It's clear what is on most readers' minds this new year: teen deaths on the road, better driver's education and what role parents should play in driver's education.
I've advocated that parents become the primary teachers, with extensive practice on our roads. I've also advocated raising the minimum age to get a license to 17, a proposal that a number of readers don't like.
Here is a sample of recent mail on the subject:
Dear Dr. Gridlock:
While I agree that driver's education practices need to be revamped across the board, I disagree with increasing the minimum age for a learner's permit or license.
The problem is that there are only so many months that teens are driving and in high school, and then our kids are off to college or otherwise moving away from parental supervision.
Under current laws, most young folks first drive solo during their junior and senior years of high school. This is a critical period in which they are driving alone but are still under the supervision of their parents.
If we increase the minimum driving age, this reduces the period of solo driving with parental supervision. While we all worry when our teens are driving anywhere, it is critical that they have this early experience during the high school years when they are driving locally.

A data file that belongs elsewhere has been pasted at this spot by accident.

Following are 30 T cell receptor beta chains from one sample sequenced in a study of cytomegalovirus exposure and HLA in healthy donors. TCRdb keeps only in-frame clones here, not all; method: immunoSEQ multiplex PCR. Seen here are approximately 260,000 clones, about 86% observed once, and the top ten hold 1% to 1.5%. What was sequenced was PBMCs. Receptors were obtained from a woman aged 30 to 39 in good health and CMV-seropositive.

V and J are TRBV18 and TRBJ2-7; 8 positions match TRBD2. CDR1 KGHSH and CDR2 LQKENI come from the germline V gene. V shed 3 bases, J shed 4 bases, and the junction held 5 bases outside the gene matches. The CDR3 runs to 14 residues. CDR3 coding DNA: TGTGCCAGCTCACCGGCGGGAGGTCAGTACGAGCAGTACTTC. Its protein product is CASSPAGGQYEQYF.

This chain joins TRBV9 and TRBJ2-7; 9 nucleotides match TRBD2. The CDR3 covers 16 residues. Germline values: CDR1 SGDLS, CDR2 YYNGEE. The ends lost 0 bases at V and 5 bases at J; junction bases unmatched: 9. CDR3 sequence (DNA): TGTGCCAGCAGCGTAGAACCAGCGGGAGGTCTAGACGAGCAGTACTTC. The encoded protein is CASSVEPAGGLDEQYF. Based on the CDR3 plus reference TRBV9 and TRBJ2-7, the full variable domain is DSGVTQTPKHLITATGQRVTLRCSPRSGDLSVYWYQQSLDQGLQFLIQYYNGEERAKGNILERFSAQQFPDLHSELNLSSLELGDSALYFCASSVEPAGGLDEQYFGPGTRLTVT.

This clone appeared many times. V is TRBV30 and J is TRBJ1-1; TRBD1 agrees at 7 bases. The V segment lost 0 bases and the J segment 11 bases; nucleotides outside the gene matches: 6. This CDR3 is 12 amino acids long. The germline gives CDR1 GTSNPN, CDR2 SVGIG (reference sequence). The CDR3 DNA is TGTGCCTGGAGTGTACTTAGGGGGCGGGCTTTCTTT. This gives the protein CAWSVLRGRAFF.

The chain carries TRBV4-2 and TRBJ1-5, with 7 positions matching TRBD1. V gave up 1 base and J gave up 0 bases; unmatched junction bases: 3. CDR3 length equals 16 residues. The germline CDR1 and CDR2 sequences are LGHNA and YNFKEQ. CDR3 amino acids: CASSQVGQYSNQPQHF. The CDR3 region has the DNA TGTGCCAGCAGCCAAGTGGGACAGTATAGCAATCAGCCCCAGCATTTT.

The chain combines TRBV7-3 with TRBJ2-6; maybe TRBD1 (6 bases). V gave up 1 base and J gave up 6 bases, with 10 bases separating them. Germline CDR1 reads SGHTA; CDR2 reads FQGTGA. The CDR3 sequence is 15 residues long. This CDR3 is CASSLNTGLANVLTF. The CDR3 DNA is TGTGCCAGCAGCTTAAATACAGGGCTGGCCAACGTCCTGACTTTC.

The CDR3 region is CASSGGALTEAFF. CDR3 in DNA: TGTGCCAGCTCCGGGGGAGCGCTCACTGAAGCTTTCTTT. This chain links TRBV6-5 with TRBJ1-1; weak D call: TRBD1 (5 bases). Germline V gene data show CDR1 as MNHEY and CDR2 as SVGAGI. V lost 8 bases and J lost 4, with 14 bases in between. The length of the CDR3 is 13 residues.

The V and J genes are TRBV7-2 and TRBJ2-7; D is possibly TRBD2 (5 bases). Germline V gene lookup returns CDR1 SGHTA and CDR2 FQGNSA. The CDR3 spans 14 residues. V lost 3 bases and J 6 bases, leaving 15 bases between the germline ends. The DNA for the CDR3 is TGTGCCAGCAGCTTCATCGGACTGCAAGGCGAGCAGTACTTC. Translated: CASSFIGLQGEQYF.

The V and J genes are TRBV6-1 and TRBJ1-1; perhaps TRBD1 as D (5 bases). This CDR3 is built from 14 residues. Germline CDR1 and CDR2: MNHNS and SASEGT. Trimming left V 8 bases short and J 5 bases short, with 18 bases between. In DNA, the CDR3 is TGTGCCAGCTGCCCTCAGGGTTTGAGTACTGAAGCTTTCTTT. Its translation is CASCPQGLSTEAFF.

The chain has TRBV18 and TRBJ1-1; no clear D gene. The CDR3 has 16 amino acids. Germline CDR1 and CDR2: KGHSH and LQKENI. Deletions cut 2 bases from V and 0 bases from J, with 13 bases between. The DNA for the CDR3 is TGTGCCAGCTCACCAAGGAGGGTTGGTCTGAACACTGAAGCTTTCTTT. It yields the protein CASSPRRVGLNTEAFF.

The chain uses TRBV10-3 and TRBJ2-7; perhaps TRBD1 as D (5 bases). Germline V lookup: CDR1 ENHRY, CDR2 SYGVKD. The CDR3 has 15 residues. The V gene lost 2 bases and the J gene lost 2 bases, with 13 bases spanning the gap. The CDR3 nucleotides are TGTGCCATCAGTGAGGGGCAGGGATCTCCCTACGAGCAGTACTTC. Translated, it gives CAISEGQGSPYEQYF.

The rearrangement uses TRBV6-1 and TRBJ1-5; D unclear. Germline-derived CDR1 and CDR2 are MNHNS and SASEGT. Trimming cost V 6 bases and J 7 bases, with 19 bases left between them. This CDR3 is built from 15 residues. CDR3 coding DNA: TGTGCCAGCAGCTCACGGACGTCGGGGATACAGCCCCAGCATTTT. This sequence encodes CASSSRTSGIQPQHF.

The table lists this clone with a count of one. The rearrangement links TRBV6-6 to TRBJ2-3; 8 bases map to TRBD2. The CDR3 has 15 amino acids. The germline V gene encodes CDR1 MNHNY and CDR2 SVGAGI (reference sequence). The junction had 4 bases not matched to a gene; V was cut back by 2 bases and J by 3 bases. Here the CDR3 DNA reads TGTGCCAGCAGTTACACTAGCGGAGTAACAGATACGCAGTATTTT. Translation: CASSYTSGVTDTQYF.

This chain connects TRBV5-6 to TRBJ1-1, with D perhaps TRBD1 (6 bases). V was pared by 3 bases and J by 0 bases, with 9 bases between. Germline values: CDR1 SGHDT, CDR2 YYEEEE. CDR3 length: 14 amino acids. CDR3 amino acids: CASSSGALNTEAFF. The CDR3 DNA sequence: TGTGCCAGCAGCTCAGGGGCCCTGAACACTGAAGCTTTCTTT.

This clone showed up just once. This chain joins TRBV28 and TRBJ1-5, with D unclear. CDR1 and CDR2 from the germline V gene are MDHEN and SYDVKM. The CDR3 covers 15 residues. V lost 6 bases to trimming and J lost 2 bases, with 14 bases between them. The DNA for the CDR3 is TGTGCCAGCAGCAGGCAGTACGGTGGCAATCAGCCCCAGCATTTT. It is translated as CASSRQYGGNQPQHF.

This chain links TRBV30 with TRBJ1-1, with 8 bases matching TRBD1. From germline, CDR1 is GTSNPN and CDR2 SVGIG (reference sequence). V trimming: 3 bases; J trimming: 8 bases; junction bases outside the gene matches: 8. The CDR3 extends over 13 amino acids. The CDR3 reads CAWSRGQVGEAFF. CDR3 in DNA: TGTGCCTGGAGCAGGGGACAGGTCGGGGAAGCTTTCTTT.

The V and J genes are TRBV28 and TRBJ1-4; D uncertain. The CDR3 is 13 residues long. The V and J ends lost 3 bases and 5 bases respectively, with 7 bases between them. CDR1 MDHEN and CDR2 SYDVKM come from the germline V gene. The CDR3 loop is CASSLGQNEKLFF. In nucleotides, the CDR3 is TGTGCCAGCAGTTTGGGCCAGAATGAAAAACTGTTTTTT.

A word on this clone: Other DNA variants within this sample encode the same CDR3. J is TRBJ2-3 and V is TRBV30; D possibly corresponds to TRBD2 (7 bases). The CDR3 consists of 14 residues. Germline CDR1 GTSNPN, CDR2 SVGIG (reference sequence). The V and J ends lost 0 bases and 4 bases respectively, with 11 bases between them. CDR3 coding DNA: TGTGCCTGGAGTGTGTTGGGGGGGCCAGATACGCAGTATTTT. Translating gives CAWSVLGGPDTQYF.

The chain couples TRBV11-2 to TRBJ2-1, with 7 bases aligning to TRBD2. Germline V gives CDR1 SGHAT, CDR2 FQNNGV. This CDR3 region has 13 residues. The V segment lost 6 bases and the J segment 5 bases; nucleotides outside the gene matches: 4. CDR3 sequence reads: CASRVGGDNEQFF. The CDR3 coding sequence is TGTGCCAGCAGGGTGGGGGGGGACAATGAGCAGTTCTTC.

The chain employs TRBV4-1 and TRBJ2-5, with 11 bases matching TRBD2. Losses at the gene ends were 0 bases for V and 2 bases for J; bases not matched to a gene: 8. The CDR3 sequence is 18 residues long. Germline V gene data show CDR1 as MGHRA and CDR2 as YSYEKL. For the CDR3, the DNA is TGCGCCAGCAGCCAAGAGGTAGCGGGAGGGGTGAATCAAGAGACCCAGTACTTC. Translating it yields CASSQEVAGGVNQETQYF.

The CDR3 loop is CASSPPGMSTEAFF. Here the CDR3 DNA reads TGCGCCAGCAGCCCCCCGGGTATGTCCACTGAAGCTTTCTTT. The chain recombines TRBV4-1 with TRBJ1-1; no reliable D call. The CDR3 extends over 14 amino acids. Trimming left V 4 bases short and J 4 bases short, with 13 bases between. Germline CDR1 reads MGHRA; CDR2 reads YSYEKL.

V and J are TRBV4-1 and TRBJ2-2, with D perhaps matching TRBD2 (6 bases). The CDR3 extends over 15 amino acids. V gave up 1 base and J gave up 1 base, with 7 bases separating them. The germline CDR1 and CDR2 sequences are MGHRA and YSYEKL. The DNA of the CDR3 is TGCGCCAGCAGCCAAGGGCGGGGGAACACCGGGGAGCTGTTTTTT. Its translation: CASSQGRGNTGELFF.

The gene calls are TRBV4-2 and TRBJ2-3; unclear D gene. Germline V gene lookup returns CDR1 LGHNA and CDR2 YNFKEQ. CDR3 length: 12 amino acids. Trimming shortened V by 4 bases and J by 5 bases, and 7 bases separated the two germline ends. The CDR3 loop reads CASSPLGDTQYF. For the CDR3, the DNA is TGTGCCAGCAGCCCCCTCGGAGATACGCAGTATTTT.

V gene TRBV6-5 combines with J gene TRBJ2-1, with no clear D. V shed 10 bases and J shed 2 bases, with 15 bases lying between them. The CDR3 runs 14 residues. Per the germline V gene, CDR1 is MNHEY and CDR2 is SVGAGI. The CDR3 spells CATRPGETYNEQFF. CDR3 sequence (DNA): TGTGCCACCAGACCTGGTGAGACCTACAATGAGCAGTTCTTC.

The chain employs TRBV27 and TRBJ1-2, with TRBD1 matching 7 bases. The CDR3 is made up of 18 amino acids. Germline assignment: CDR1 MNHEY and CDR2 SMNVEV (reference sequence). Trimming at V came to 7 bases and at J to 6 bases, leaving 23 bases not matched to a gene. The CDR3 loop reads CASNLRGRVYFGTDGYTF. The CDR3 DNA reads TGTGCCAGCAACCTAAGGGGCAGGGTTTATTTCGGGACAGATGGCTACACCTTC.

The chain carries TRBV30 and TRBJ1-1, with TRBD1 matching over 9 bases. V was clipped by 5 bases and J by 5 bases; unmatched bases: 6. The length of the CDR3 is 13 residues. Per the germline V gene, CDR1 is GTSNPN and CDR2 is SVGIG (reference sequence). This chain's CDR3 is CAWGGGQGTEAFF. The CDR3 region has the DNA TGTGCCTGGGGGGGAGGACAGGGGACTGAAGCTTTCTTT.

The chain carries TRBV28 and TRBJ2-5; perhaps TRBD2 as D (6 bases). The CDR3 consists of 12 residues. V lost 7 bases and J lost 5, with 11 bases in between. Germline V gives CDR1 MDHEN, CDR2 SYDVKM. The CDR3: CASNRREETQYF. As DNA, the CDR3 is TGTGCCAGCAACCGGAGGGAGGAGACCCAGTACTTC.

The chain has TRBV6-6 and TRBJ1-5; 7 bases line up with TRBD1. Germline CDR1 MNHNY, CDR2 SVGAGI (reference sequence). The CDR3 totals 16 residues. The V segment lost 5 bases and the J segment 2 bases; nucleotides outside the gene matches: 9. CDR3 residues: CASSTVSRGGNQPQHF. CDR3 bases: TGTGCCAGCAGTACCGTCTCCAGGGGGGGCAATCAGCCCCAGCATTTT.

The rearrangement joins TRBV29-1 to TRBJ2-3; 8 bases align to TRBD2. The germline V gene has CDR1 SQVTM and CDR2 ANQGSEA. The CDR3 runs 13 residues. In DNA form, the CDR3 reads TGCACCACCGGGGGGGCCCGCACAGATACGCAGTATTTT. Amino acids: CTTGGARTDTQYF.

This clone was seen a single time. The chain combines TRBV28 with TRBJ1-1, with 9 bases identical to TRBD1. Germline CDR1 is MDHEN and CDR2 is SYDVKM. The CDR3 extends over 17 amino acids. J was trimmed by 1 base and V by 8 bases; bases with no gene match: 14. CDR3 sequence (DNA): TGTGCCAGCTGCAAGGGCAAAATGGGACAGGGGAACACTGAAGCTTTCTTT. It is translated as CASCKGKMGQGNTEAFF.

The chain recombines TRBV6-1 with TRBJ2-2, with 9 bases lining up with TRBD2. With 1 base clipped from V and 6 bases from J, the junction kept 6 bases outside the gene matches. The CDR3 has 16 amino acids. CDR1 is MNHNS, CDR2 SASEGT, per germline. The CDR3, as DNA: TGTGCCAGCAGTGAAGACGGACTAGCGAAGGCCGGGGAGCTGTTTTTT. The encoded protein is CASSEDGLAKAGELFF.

I do think that there should be driver's ed training for parents as well as students -- perhaps one or more Saturday class. Also, simulators or computerized training should be used to teach drivers how to avoid common accidents and what to do in emergencies.
I disagree with your first point. Sixteen-year-old drivers in their junior and senior years of high school are generally not driving under the supervision of their parents. That's the whole point of getting a license at 16 -- to get away from the parents.
To raise the minimum age to 17 or 18 means that the young would-be drivers would have no choice but to drive with their parents. Hence, another year or two of training.
I like your idea of a driver's ed class for parents.
Dear Dr. Gridlock:
After reading your column and chats, I realize you are a proponent of raising the driving age to 17 or 18. I think you are completely off base with this.
Many 16-year-olds in today's world need to be able to drive. (Teenagers, please note: I am not saying they need their own cars, SUVs or fancy cars.)
Unless the world has changed since I was 16, many teenagers participate in extracurricular activities and help parents by performing errands. If you are a proponent of raising the minimum age because of the accident risk, I think you should channel your energies to instituting a maximum driving age for older drivers.